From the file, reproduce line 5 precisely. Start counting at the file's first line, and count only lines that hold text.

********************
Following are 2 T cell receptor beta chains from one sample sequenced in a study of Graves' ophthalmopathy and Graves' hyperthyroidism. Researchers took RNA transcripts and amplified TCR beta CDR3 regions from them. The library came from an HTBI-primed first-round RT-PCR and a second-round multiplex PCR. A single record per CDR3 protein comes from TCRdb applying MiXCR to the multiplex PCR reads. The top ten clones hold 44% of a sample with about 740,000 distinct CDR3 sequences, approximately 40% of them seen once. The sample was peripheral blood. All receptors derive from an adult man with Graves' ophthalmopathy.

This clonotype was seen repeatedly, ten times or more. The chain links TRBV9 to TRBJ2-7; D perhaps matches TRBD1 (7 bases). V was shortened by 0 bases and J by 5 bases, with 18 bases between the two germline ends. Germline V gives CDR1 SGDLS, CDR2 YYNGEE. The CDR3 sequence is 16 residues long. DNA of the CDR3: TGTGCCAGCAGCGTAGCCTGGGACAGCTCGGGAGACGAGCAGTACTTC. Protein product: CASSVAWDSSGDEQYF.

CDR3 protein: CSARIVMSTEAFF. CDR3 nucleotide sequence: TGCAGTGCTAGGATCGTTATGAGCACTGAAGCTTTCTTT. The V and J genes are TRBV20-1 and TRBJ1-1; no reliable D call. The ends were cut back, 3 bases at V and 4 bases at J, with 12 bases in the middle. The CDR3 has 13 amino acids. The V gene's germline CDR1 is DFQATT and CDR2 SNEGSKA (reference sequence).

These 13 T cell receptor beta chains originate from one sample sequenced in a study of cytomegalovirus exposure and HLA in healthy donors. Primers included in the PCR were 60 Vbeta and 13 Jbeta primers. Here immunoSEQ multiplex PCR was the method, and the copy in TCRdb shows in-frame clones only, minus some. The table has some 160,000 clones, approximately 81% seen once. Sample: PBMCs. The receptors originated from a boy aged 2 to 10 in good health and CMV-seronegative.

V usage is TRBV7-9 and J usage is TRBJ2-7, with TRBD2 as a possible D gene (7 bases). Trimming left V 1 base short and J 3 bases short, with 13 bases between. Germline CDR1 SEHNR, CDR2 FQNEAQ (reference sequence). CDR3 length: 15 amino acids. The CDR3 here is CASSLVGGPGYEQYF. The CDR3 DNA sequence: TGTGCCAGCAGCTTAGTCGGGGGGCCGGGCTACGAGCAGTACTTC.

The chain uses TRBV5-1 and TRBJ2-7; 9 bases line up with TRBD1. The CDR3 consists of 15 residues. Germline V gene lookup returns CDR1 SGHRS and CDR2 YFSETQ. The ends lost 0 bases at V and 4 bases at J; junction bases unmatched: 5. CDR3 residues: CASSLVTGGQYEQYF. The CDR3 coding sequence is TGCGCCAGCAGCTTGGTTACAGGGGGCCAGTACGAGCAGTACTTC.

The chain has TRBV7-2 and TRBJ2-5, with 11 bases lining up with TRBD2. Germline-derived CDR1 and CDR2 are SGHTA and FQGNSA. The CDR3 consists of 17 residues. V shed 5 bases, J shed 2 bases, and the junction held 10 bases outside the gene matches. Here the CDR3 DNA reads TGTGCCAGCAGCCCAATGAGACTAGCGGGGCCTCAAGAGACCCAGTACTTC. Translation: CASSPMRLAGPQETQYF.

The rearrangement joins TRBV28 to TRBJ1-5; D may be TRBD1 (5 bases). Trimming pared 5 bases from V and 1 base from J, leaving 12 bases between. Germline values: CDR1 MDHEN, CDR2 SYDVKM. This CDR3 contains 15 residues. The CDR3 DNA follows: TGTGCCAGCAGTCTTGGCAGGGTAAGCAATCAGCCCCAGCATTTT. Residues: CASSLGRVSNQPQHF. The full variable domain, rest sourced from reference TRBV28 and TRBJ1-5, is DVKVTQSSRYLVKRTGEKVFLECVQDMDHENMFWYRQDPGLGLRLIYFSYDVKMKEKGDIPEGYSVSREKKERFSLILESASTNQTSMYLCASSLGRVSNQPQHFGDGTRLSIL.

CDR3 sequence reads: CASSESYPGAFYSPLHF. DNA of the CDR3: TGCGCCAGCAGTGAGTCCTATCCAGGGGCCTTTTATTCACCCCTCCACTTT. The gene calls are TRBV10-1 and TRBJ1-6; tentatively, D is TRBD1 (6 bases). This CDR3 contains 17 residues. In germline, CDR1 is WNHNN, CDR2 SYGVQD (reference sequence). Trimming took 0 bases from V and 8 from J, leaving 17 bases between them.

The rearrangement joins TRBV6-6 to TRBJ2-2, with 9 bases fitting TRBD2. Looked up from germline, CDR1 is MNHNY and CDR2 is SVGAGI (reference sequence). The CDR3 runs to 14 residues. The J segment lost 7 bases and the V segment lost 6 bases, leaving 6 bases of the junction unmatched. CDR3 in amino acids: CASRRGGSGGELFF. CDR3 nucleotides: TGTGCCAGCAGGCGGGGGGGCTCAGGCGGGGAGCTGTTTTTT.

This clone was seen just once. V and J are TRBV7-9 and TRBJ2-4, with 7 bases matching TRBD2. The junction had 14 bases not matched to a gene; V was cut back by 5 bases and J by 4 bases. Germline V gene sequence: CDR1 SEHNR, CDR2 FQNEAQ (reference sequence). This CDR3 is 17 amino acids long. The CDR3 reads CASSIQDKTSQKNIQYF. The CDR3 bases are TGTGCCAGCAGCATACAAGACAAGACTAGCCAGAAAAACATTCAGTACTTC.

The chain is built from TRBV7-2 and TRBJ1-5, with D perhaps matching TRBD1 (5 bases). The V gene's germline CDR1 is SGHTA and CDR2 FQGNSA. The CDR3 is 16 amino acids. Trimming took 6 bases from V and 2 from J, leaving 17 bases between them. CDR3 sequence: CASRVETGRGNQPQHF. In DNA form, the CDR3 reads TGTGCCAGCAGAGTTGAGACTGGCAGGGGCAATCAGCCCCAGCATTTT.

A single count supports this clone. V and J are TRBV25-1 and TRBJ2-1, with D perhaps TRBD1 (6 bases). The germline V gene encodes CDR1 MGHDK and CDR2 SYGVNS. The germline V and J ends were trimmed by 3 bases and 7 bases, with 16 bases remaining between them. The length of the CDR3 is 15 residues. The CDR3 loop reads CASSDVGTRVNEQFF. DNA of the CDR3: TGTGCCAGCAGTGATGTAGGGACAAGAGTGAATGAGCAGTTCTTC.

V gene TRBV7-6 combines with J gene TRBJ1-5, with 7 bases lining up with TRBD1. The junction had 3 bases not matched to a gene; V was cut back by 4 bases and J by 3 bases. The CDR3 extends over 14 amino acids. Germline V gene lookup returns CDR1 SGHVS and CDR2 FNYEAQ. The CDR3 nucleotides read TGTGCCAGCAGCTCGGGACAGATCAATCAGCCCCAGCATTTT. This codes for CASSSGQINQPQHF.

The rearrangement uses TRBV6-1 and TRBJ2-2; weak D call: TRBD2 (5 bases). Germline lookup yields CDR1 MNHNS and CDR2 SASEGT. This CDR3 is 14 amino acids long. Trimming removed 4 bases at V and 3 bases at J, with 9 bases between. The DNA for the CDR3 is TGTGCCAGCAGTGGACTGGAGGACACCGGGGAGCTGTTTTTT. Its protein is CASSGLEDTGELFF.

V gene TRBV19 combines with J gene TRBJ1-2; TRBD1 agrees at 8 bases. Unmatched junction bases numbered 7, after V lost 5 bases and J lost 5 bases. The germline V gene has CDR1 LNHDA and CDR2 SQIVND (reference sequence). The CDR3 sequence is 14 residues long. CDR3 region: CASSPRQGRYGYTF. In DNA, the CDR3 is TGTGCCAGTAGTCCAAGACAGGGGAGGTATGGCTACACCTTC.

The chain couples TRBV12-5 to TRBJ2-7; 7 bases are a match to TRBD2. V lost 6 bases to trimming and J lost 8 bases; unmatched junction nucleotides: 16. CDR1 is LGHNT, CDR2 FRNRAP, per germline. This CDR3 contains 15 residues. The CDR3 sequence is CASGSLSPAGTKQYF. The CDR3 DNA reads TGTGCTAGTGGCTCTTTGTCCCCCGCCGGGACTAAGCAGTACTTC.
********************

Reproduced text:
V usage is TRBV7-9 and J usage is TRBJ2-7, with TRBD2 as a possible D gene (7 bases). Trimming left V 1 base short and J 3 bases short, with 13 bases between. Germline CDR1 SEHNR, CDR2 FQNEAQ (reference sequence). CDR3 length: 15 amino acids. The CDR3 here is CASSLVGGPGYEQYF. The CDR3 DNA sequence: TGTGCCAGCAGCTTAGTCGGGGGGCCGGGCTACGAGCAGTACTTC.